Stroke researchers explore implications of ipsilateral spatial neglect after stroke

October 03, 2014

West Orange, NJ. October 3, 2014. Stroke researchers have confirmed that damage to the right frontal-subcortical network may cause ipsilateral spatial neglect. Among individuals with ipsilateral neglect, a much greater proportion had frontal subcortical damage than anticipated by the investigators - 83% vs the expected 27%. A difference was also seen in spatial bias, ie, the type of spatial errors among this group tended to be 'where' (perceptual-attentional) rather than 'aiming' (motor-intentional) errors. Ipsilesional Neglect: Behavioral and Anatomical Correlates (doi: 10.1037/neu0000122) was published online ahead of print on September 1 by Neuropsychology. The authors are Daniela L. Sacchetti and A.M. Barrett, MD, of Kessler Foundation, Kelly M. Goedert of Seton Hall University, and Anne L. Foundas of the University of Missouri.

The study was conducted in 12 patients with ipsilateral neglect. A computerized line-bisection task was used to evaluate spatial errors of 'where' and 'aiming' "Little is known about ipsilateral neglect, which is much less common than contralesional neglect," noted Dr. Barrett. "Our findings confirm that of prior studies showing that these patients tend to have lesions of the frontal-subcortical network. An unexpected finding was the spatial bias toward 'where' errors in this group. We need further investigation to determine the differences in functional deficits between ipsilateral and contralateral neglect, and the clinical implications of those differences for rehabilitation interventions."

The study was funded by National Institutes of Health (K02NS047099, K24HD062647, R01 NS055808, Barrett), National Institute on Disability and Rehabilitation Research (H133G120203, Barrett), Kessler Foundation.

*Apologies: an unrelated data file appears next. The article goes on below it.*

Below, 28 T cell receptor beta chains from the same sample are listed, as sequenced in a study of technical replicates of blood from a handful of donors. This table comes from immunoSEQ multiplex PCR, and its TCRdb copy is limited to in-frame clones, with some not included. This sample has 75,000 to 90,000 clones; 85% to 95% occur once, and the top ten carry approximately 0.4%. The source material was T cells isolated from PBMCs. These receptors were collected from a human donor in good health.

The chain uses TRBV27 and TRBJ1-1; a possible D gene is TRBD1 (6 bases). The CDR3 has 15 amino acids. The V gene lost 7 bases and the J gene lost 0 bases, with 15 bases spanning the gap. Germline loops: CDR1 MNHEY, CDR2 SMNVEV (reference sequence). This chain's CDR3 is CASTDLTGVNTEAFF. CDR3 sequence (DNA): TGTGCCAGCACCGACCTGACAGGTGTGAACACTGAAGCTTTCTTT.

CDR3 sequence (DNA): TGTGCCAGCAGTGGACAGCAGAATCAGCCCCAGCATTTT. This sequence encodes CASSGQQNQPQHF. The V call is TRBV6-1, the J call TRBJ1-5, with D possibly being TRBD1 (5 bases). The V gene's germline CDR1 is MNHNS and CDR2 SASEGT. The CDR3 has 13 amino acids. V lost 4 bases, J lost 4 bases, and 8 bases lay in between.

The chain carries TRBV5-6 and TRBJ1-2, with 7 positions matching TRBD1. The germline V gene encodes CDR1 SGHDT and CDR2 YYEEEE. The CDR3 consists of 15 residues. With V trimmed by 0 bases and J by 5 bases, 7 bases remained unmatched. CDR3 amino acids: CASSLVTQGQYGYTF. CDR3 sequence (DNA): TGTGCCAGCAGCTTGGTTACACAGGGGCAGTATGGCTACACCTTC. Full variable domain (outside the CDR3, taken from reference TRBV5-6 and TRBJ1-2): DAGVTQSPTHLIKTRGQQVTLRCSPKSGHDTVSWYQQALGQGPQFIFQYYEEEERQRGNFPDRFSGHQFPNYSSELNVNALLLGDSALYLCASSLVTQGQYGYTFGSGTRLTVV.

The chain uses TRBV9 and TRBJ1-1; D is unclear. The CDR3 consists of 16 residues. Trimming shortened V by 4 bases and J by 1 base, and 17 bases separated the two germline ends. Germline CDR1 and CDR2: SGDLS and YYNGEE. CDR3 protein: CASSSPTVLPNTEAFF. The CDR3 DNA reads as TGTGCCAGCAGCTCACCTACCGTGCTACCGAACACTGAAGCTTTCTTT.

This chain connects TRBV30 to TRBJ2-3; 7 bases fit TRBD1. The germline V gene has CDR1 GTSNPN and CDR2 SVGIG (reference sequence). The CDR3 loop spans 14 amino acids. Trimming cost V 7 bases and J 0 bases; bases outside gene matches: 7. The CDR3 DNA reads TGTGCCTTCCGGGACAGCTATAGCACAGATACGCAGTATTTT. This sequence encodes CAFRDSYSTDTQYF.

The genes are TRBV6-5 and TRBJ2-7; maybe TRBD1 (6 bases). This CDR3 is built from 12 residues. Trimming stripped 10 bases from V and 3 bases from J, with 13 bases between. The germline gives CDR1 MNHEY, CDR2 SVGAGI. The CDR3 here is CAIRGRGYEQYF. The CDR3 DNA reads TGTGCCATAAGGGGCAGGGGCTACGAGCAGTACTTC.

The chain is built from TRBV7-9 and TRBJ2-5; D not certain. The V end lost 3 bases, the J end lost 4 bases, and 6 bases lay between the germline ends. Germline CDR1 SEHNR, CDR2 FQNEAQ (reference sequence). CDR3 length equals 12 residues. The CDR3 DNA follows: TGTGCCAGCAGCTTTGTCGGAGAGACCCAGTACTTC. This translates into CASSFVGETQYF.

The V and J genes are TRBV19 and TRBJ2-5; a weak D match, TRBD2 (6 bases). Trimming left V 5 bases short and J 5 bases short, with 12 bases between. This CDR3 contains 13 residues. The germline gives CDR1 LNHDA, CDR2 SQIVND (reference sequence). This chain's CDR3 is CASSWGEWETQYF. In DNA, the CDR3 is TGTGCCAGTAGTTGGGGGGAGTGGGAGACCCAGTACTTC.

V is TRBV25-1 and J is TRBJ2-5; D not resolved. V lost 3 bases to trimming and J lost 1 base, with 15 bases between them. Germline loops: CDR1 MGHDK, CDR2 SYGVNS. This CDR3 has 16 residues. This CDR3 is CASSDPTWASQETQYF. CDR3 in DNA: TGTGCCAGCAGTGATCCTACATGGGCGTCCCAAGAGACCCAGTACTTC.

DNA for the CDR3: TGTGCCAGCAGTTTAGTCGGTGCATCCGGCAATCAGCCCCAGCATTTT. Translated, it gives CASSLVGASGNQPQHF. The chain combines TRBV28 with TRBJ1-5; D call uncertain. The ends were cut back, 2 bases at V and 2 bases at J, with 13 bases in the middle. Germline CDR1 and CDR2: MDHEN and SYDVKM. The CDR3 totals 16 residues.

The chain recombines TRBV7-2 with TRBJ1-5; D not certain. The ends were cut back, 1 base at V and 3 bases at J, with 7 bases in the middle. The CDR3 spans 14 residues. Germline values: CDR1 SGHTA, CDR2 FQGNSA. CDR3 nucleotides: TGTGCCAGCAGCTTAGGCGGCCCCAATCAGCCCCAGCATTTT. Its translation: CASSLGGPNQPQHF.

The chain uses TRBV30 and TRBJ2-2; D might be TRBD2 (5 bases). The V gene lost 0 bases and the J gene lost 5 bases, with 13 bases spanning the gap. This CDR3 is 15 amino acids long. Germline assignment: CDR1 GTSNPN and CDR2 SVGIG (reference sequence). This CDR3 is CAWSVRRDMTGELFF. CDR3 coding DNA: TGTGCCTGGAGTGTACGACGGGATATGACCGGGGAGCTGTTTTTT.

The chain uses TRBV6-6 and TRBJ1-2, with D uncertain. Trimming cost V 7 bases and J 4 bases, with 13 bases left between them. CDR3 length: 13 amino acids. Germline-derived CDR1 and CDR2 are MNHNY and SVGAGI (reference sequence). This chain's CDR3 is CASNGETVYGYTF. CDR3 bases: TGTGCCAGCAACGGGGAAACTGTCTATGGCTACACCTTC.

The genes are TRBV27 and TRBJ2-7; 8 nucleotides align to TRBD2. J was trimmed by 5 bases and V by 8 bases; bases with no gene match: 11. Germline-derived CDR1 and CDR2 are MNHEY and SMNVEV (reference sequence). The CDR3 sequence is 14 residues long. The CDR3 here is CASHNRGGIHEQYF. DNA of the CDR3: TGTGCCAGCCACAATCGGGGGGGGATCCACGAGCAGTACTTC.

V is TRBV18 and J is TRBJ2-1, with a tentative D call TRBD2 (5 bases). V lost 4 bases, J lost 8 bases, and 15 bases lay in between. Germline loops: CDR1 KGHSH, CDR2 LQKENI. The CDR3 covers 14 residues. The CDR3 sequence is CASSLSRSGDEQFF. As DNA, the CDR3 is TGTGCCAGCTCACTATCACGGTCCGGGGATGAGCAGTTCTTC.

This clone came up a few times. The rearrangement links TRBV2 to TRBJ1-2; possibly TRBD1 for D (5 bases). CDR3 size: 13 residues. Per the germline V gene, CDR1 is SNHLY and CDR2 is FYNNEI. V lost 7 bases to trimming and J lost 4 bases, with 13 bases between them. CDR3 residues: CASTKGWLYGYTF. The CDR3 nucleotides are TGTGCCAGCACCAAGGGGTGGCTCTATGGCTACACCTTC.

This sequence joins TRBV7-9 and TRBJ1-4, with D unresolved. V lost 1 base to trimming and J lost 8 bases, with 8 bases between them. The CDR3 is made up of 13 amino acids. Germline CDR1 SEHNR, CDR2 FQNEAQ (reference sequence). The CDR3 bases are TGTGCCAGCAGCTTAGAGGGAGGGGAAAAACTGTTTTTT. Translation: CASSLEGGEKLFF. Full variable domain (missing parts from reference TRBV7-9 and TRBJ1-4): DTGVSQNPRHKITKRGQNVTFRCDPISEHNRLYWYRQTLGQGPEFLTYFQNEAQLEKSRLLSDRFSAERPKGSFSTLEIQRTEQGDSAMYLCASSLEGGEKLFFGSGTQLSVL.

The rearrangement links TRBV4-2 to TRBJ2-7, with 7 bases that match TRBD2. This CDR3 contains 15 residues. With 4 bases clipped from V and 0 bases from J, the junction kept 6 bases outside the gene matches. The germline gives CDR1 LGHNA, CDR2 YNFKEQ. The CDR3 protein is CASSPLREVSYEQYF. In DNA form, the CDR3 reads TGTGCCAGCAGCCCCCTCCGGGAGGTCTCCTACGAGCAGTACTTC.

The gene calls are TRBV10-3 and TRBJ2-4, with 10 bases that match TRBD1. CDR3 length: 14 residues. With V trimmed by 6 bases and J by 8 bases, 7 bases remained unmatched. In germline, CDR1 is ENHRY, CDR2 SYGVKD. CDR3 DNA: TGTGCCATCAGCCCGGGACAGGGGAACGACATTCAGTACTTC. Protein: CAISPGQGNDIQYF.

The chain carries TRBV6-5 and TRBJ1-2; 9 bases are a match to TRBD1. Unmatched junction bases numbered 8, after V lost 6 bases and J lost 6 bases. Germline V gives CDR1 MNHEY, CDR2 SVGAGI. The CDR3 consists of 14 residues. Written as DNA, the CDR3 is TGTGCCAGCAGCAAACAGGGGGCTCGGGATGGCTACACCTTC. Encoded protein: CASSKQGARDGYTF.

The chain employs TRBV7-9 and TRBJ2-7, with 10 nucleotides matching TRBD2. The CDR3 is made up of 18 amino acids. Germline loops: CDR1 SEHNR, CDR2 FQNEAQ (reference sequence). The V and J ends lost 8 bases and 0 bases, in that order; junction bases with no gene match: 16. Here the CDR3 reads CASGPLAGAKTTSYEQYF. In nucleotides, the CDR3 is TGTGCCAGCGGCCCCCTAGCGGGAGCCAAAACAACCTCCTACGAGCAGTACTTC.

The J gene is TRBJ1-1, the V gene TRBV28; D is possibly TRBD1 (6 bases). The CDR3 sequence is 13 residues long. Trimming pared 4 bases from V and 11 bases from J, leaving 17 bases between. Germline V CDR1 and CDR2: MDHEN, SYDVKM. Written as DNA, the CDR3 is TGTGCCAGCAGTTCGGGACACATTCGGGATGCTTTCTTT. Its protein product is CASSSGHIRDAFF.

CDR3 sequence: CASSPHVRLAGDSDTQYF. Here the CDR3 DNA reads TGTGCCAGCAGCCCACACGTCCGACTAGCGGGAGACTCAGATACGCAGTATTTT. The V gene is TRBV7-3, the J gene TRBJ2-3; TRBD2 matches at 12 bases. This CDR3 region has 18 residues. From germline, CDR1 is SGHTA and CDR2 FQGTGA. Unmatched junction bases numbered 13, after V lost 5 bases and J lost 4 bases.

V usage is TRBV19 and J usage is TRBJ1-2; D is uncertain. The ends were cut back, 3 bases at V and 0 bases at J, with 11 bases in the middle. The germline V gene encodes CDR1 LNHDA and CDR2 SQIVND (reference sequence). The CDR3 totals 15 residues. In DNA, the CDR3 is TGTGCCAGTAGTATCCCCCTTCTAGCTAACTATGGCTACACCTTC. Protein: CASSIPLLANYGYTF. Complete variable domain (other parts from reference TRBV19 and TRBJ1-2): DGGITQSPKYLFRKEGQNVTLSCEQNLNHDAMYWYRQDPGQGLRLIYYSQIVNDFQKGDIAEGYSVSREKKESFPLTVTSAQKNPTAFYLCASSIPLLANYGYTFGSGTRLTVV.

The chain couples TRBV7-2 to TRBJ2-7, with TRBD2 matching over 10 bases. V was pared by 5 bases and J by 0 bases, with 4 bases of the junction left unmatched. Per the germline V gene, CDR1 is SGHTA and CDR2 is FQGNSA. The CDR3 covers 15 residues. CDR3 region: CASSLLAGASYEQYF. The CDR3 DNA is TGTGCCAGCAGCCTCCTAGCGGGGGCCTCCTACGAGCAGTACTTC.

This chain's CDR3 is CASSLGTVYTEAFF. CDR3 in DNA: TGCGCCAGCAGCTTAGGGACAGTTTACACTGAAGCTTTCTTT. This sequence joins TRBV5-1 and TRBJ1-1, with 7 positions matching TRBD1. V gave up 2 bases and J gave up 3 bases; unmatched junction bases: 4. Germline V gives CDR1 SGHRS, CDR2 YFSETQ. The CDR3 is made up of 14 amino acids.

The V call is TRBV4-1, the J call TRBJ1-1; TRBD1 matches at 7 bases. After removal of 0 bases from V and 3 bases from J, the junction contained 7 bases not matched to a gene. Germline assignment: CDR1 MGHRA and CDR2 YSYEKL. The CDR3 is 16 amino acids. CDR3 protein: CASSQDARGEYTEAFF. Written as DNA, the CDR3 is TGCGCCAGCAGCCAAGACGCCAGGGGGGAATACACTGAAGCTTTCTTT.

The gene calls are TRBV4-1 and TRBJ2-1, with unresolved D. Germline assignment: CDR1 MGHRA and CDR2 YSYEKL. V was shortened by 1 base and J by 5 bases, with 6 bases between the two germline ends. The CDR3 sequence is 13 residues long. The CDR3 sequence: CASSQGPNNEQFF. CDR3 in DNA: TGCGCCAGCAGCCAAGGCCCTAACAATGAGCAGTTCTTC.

About Stroke Rehabilitation Research at Kessler Foundation

Research studies span all domains of post-stroke cognitive dysfunction, but emphasize hidden disabilities after stroke, including hidden disabilities of functional vision (spatial bias and spatial neglect). Students, resident physicians, and post-doctoral trainees are mentored in translational neuroscience of rehabilitation. Dr. Barrett and her colleagues work closely with the clinical staff at Kessler Institute for Rehabilitation. Among their collaborative efforts are the founding of the Network for Spatial Neglect and development of the Kessler Foundation Neglect Assessment Process (KF-NAPTM). Stroke Research receives funding from the Department of Education/NIDRR; the National Institutes of Health/NICHD/NCMRR; Kessler Foundation; the Healthcare Foundation of New Jersey; and the Wallerstein Foundation for Geriatric Improvement. Scientists have faculty appointments at Rutgers New Jersey Medical School.

About A.M. Barrett, MD

A.M. Barrett, MD, a cognitive neurologist and clinical researcher, studies brain-behavior relationships from the perspectives of cognitive neurology, cognitive neuroscience, and cognitive neurorehabilitation. Dr. Barrett is an expert in hidden cognitive disabilities after stroke, which contributes to safety problems & rehospitalization, increased caregiver burden, & poor hospital-to-home transition. She is a founder of the Network for Spatial Neglect, which promotes multidisciplinary research for this underdiagnosed hidden disability. Dr. Barrett is also professor of physical medicine & rehabilitation at Rutgers New Jersey Medical School and adjunct professor of neurology at Columbia University School of Medicine. She is a former president of the American Society for Neurorehabilitation.

Dr. Barrett is author of the reference article Spatial Neglect on

Relevant publications by Stroke Rehabilitation Research:About Kessler Foundation

Kessler Foundation, a major nonprofit organization in the field of disability, is a global leader in rehabilitation research that seeks to improve cognition, mobility and long-term outcomes, including employment, for people with neurological disabilities caused by diseases and injuries of the brain and spinal cord. Kessler Foundation leads the nation in funding innovative programs that expand opportunities for employment for people with disabilities. For more information, visit;; Tweet us @KesslerFdn


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Kessler Foundation

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